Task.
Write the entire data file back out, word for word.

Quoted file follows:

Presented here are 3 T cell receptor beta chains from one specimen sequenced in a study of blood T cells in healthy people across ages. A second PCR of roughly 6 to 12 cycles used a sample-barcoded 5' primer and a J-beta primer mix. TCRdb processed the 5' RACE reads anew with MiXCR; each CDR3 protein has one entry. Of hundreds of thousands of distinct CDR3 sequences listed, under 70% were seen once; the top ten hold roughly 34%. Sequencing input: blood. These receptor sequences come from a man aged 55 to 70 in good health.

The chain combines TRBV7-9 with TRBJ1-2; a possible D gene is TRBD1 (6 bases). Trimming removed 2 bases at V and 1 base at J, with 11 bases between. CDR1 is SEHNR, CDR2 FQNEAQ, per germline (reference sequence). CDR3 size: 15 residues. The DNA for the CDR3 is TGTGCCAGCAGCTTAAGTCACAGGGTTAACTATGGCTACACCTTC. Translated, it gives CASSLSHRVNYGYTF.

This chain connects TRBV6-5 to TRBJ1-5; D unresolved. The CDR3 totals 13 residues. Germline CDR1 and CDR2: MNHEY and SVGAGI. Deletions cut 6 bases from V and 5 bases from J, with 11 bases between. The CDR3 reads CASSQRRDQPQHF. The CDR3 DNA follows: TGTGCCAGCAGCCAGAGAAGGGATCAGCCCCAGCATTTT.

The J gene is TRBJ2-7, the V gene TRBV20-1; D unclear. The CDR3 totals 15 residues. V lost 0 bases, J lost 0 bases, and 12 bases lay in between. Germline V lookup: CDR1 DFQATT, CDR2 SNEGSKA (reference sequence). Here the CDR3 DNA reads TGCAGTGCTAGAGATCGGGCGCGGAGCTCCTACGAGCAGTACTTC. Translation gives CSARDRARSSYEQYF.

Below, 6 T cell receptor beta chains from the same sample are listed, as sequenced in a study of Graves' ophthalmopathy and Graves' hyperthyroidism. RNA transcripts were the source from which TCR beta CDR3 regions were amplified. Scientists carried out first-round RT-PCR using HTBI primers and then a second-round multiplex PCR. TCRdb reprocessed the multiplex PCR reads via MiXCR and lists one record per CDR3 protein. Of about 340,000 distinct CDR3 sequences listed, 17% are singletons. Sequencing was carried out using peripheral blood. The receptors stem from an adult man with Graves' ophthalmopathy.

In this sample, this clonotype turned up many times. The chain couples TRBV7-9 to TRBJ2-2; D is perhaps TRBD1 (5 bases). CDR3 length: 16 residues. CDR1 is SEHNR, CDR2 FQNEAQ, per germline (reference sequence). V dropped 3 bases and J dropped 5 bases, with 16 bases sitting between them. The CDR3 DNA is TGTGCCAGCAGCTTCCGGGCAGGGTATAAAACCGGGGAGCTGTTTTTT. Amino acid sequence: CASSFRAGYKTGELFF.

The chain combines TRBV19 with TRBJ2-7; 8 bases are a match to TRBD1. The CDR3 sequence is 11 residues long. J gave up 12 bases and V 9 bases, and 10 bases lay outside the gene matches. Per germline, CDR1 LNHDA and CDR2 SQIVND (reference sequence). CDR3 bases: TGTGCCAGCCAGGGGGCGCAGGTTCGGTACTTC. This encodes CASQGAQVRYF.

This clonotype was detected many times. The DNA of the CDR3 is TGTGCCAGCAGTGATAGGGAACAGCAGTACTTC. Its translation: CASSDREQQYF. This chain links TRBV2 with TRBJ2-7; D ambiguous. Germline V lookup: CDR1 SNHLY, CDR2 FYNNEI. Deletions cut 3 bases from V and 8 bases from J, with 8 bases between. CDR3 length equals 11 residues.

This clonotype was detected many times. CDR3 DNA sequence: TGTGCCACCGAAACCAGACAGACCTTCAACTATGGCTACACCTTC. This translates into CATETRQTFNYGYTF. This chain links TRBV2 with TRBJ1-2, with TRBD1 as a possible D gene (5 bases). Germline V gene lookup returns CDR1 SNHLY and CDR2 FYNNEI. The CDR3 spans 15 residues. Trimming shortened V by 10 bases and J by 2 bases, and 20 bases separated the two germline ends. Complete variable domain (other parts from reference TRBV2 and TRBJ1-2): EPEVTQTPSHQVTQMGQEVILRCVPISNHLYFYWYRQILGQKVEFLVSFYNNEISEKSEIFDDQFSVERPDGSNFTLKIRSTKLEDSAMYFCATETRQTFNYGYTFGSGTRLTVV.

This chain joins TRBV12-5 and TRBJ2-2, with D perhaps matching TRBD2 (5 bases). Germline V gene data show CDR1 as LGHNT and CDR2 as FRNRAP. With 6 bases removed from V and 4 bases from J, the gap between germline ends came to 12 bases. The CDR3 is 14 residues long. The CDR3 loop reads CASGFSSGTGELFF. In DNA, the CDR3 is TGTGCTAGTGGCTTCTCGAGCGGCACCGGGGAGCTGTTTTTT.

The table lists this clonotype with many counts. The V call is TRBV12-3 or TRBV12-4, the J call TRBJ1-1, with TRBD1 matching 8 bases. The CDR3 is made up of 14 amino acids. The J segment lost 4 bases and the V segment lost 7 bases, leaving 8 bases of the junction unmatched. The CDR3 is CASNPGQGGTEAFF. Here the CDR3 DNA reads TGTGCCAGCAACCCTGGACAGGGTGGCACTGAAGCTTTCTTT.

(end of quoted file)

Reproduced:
Presented here are 3 T cell receptor beta chains from one specimen sequenced in a study of blood T cells in healthy people across ages. A second PCR of roughly 6 to 12 cycles used a sample-barcoded 5' primer and a J-beta primer mix. TCRdb processed the 5' RACE reads anew with MiXCR; each CDR3 protein has one entry. Of hundreds of thousands of distinct CDR3 sequences listed, under 70% were seen once; the top ten hold roughly 34%. Sequencing input: blood. These receptor sequences come from a man aged 55 to 70 in good health.

The chain combines TRBV7-9 with TRBJ1-2; a possible D gene is TRBD1 (6 bases). Trimming removed 2 bases at V and 1 base at J, with 11 bases between. CDR1 is SEHNR, CDR2 FQNEAQ, per germline (reference sequence). CDR3 size: 15 residues. The DNA for the CDR3 is TGTGCCAGCAGCTTAAGTCACAGGGTTAACTATGGCTACACCTTC. Translated, it gives CASSLSHRVNYGYTF.

This chain connects TRBV6-5 to TRBJ1-5; D unresolved. The CDR3 totals 13 residues. Germline CDR1 and CDR2: MNHEY and SVGAGI. Deletions cut 6 bases from V and 5 bases from J, with 11 bases between. The CDR3 reads CASSQRRDQPQHF. The CDR3 DNA follows: TGTGCCAGCAGCCAGAGAAGGGATCAGCCCCAGCATTTT.

The J gene is TRBJ2-7, the V gene TRBV20-1; D unclear. The CDR3 totals 15 residues. V lost 0 bases, J lost 0 bases, and 12 bases lay in between. Germline V lookup: CDR1 DFQATT, CDR2 SNEGSKA (reference sequence). Here the CDR3 DNA reads TGCAGTGCTAGAGATCGGGCGCGGAGCTCCTACGAGCAGTACTTC. Translation gives CSARDRARSSYEQYF.

Below, 6 T cell receptor beta chains from the same sample are listed, as sequenced in a study of Graves' ophthalmopathy and Graves' hyperthyroidism. RNA transcripts were the source from which TCR beta CDR3 regions were amplified. Scientists carried out first-round RT-PCR using HTBI primers and then a second-round multiplex PCR. TCRdb reprocessed the multiplex PCR reads via MiXCR and lists one record per CDR3 protein. Of about 340,000 distinct CDR3 sequences listed, 17% are singletons. Sequencing was carried out using peripheral blood. The receptors stem from an adult man with Graves' ophthalmopathy.

In this sample, this clonotype turned up many times. The chain couples TRBV7-9 to TRBJ2-2; D is perhaps TRBD1 (5 bases). CDR3 length: 16 residues. CDR1 is SEHNR, CDR2 FQNEAQ, per germline (reference sequence). V dropped 3 bases and J dropped 5 bases, with 16 bases sitting between them. The CDR3 DNA is TGTGCCAGCAGCTTCCGGGCAGGGTATAAAACCGGGGAGCTGTTTTTT. Amino acid sequence: CASSFRAGYKTGELFF.

The chain combines TRBV19 with TRBJ2-7; 8 bases are a match to TRBD1. The CDR3 sequence is 11 residues long. J gave up 12 bases and V 9 bases, and 10 bases lay outside the gene matches. Per germline, CDR1 LNHDA and CDR2 SQIVND (reference sequence). CDR3 bases: TGTGCCAGCCAGGGGGCGCAGGTTCGGTACTTC. This encodes CASQGAQVRYF.

This clonotype was detected many times. The DNA of the CDR3 is TGTGCCAGCAGTGATAGGGAACAGCAGTACTTC. Its translation: CASSDREQQYF. This chain links TRBV2 with TRBJ2-7; D ambiguous. Germline V lookup: CDR1 SNHLY, CDR2 FYNNEI. Deletions cut 3 bases from V and 8 bases from J, with 8 bases between. CDR3 length equals 11 residues.

This clonotype was detected many times. CDR3 DNA sequence: TGTGCCACCGAAACCAGACAGACCTTCAACTATGGCTACACCTTC. This translates into CATETRQTFNYGYTF. This chain links TRBV2 with TRBJ1-2, with TRBD1 as a possible D gene (5 bases). Germline V gene lookup returns CDR1 SNHLY and CDR2 FYNNEI. The CDR3 spans 15 residues. Trimming shortened V by 10 bases and J by 2 bases, and 20 bases separated the two germline ends. Complete variable domain (other parts from reference TRBV2 and TRBJ1-2): EPEVTQTPSHQVTQMGQEVILRCVPISNHLYFYWYRQILGQKVEFLVSFYNNEISEKSEIFDDQFSVERPDGSNFTLKIRSTKLEDSAMYFCATETRQTFNYGYTFGSGTRLTVV.

This chain joins TRBV12-5 and TRBJ2-2, with D perhaps matching TRBD2 (5 bases). Germline V gene data show CDR1 as LGHNT and CDR2 as FRNRAP. With 6 bases removed from V and 4 bases from J, the gap between germline ends came to 12 bases. The CDR3 is 14 residues long. The CDR3 loop reads CASGFSSGTGELFF. In DNA, the CDR3 is TGTGCTAGTGGCTTCTCGAGCGGCACCGGGGAGCTGTTTTTT.

The table lists this clonotype with many counts. The V call is TRBV12-3 or TRBV12-4, the J call TRBJ1-1, with TRBD1 matching 8 bases. The CDR3 is made up of 14 amino acids. The J segment lost 4 bases and the V segment lost 7 bases, leaving 8 bases of the junction unmatched. The CDR3 is CASNPGQGGTEAFF. Here the CDR3 DNA reads TGTGCCAGCAACCCTGGACAGGGTGGCACTGAAGCTTTCTTT.